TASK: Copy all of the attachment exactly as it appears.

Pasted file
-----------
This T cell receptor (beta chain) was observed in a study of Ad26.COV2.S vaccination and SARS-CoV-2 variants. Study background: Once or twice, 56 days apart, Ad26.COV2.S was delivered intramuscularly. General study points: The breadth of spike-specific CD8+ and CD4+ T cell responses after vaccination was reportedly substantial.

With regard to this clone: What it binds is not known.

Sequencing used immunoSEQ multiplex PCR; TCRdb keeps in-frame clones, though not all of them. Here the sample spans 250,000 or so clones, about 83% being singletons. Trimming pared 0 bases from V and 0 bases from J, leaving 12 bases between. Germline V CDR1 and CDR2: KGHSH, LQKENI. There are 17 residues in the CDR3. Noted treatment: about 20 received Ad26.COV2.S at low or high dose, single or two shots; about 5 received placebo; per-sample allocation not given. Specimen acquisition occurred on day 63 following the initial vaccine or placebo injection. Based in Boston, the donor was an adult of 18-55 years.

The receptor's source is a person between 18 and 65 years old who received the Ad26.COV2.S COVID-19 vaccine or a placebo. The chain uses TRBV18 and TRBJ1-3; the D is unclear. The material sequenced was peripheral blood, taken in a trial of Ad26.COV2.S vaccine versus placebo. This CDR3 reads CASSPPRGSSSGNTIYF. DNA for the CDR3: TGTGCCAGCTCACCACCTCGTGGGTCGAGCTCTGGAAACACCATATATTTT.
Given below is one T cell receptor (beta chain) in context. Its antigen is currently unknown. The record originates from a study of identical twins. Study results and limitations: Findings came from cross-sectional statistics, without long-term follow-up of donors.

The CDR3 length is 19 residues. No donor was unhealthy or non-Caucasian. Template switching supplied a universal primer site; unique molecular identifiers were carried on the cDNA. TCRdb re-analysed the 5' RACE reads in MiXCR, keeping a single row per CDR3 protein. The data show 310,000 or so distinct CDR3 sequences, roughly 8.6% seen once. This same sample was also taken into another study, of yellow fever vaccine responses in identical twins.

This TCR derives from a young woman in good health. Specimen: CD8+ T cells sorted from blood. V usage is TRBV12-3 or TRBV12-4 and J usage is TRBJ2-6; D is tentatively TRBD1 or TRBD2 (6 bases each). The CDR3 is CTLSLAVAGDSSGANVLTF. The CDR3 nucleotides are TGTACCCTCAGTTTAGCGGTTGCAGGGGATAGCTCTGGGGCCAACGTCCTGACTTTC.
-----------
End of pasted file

This T cell receptor (beta chain) was observed in a study of Ad26.COV2.S vaccination and SARS-CoV-2 variants. Study background: Once or twice, 56 days apart, Ad26.COV2.S was delivered intramuscularly. General study points: The breadth of spike-specific CD8+ and CD4+ T cell responses after vaccination was reportedly substantial.

With regard to this clone: What it binds is not known.

Sequencing used immunoSEQ multiplex PCR; TCRdb keeps in-frame clones, though not all of them. Here the sample spans 250,000 or so clones, about 83% being singletons. Trimming pared 0 bases from V and 0 bases from J, leaving 12 bases between. Germline V CDR1 and CDR2: KGHSH, LQKENI. There are 17 residues in the CDR3. Noted treatment: about 20 received Ad26.COV2.S at low or high dose, single or two shots; about 5 received placebo; per-sample allocation not given. Specimen acquisition occurred on day 63 following the initial vaccine or placebo injection. Based in Boston, the donor was an adult of 18-55 years.

The receptor's source is a person between 18 and 65 years old who received the Ad26.COV2.S COVID-19 vaccine or a placebo. The chain uses TRBV18 and TRBJ1-3; the D is unclear. The material sequenced was peripheral blood, taken in a trial of Ad26.COV2.S vaccine versus placebo. This CDR3 reads CASSPPRGSSSGNTIYF. DNA for the CDR3: TGTGCCAGCTCACCACCTCGTGGGTCGAGCTCTGGAAACACCATATATTTT.
Given below is one T cell receptor (beta chain) in context. Its antigen is currently unknown. The record originates from a study of identical twins. Study results and limitations: Findings came from cross-sectional statistics, without long-term follow-up of donors.

The CDR3 length is 19 residues. No donor was unhealthy or non-Caucasian. Template switching supplied a universal primer site; unique molecular identifiers were carried on the cDNA. TCRdb re-analysed the 5' RACE reads in MiXCR, keeping a single row per CDR3 protein. The data show 310,000 or so distinct CDR3 sequences, roughly 8.6% seen once. This same sample was also taken into another study, of yellow fever vaccine responses in identical twins.

This TCR derives from a young woman in good health. Specimen: CD8+ T cells sorted from blood. V usage is TRBV12-3 or TRBV12-4 and J usage is TRBJ2-6; D is tentatively TRBD1 or TRBD2 (6 bases each). The CDR3 is CTLSLAVAGDSSGANVLTF. The CDR3 nucleotides are TGTACCCTCAGTTTAGCGGTTGCAGGGGATAGCTCTGGGGCCAACGTCCTGACTTTC.